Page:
US: Biden agrees to meet Putin if Russia halts Ukraine invasion
KYIV, Ukraine - Russia on Sunday rescinded earlier pledges to pull tens of thousands of its troops back from Ukraine's northern border, a move that U.S. leaders said put Russia another step closer to what they said was the planned invasion of Ukraine. Residents of Ukraine's capital filled a gold-domed cathedral to pray for peace.
Russia's action extends what it said were military exercises, originally set to end Sunday, that brought an estimated 30,000 Russian forces to Belarus, Ukraine's neighbor to the north. They are among at least 150,000 Russian troops now deployed outside Ukraine's borders, along with tanks, warplanes, artillery and other war materiel.
The continued deployment of the Russian forces in Belarus raised concern that Russia could send those troops to sweep down on the Ukrainian capital, Kyiv, a city of about 3 million people less than a three-hour drive away.
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In what appeared to be a last-ditch diplomatic gambit brokered with the aid of French President Emmanuel Macron, the White House said U.S. President Joe Biden has agreed "in principle" to a meeting with Russia’s President Vladimir Putin as long as he holds off on launching an assault that U.S. officials warn appears increasingly more likely.
White House press secretary Jen Psaki said the administration has been clear that "we are committed to pursuing diplomacy until the moment an invasion begins." U.S. Secretary of State Antony Blinken and Russian Foreign Minister Sergei Lavrov are set to meet on Thursday in Europe — as long as Russia does not send its troops into Ukraine beforehand.
"We are always ready for diplomacy. We are also ready to impose swift and severe consequences should Russia instead choose war," Psaki said in statement. "And currently, Russia appears to be continuing preparations for a full-scale assault on Ukraine very soon."
In Kyiv, life outwardly continued as usual for many on a mild winter Sunday, with brunches and church services, ahead of what Biden said late last week was an already decided-upon Russian attack.
Katerina Spanchak, who fled a region of eastern Ukraine when it was taken over by Russian-allied separatists, was among worshippers crowded into the capital's St. Michael's monastery, smoky with the candles burned by the faithful, to pray that Ukraine be spared.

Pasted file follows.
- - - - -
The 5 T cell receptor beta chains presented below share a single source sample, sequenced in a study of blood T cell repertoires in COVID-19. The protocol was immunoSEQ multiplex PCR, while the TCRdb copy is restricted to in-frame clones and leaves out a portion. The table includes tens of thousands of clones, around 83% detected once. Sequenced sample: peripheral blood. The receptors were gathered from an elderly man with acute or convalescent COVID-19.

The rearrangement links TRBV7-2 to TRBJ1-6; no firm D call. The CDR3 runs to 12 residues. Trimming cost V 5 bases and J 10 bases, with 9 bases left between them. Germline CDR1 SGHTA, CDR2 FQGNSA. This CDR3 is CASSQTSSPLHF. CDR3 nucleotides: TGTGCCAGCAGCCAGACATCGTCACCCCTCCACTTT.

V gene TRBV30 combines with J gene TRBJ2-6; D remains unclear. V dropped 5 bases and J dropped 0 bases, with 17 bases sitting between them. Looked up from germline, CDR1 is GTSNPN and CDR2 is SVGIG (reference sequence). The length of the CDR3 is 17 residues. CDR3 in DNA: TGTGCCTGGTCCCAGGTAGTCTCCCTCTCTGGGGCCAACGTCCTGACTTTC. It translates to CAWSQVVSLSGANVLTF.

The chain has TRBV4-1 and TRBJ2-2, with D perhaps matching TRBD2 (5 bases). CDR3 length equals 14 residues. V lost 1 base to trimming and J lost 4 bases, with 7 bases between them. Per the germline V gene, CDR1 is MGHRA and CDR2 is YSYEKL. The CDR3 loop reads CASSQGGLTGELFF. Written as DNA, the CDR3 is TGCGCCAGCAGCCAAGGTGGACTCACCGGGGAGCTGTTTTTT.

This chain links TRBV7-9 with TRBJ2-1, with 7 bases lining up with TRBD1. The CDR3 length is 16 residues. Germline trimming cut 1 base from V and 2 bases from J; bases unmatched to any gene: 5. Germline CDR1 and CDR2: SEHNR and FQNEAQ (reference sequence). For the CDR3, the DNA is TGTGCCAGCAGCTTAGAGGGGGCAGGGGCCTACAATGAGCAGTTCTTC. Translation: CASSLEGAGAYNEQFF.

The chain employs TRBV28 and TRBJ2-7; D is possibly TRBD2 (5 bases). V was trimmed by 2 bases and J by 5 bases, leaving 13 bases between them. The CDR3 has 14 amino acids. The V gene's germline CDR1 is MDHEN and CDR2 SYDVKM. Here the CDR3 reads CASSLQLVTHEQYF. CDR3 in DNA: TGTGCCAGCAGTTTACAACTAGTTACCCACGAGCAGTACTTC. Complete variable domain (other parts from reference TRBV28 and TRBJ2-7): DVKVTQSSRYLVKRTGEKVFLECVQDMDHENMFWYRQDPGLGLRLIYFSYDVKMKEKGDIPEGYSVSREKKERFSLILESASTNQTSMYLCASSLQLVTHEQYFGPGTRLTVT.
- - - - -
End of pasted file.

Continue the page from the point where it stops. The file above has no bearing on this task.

"We all love life, and we are all united by our love of life," Spanchak said, pausing to compose herself. "We should appreciate it every day. That’s why I think everything will be fine."
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"Our joint prayers will help to elude this tragedy, which is advancing," said another worshipper, who identified himself only by his first name, Oleh.
A U.S. official said Sunday that Biden’s assertion that Putin has made the decision to roll Russian forces into Ukraine was based on intelligence that Russian front-line commanders have been given orders to begin final preparations for an attack. The official spoke on the condition of anonymity to describe the sensitive intelligence.
The United States and many European countries have charged for weeks that Putin has built up the forces he needs to invade Ukraine — a westward-looking democracy that has sought to move out of Russia's orbit — and is now trying to create pretexts to invade.
Western nations have threatened massive sanctions if Putin does.
U.S. officials on Sunday defended their decision to hold off on their planned financial punishments of Russia ahead of any invasion, after Ukrainian President Volodymyr Zelenskyy called passionately Saturday for the West to do more.
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"If you pull the trigger on that deterrent, well then, it doesn’t exist anymore as a deterrent," Pentagon spokesman John Kirby told Fox on Washington's sanctions threat.
Russia held nuclear drills Saturday as well as the conventional exercises in Belarus, and has ongoing naval drills off the coast in the Black Sea.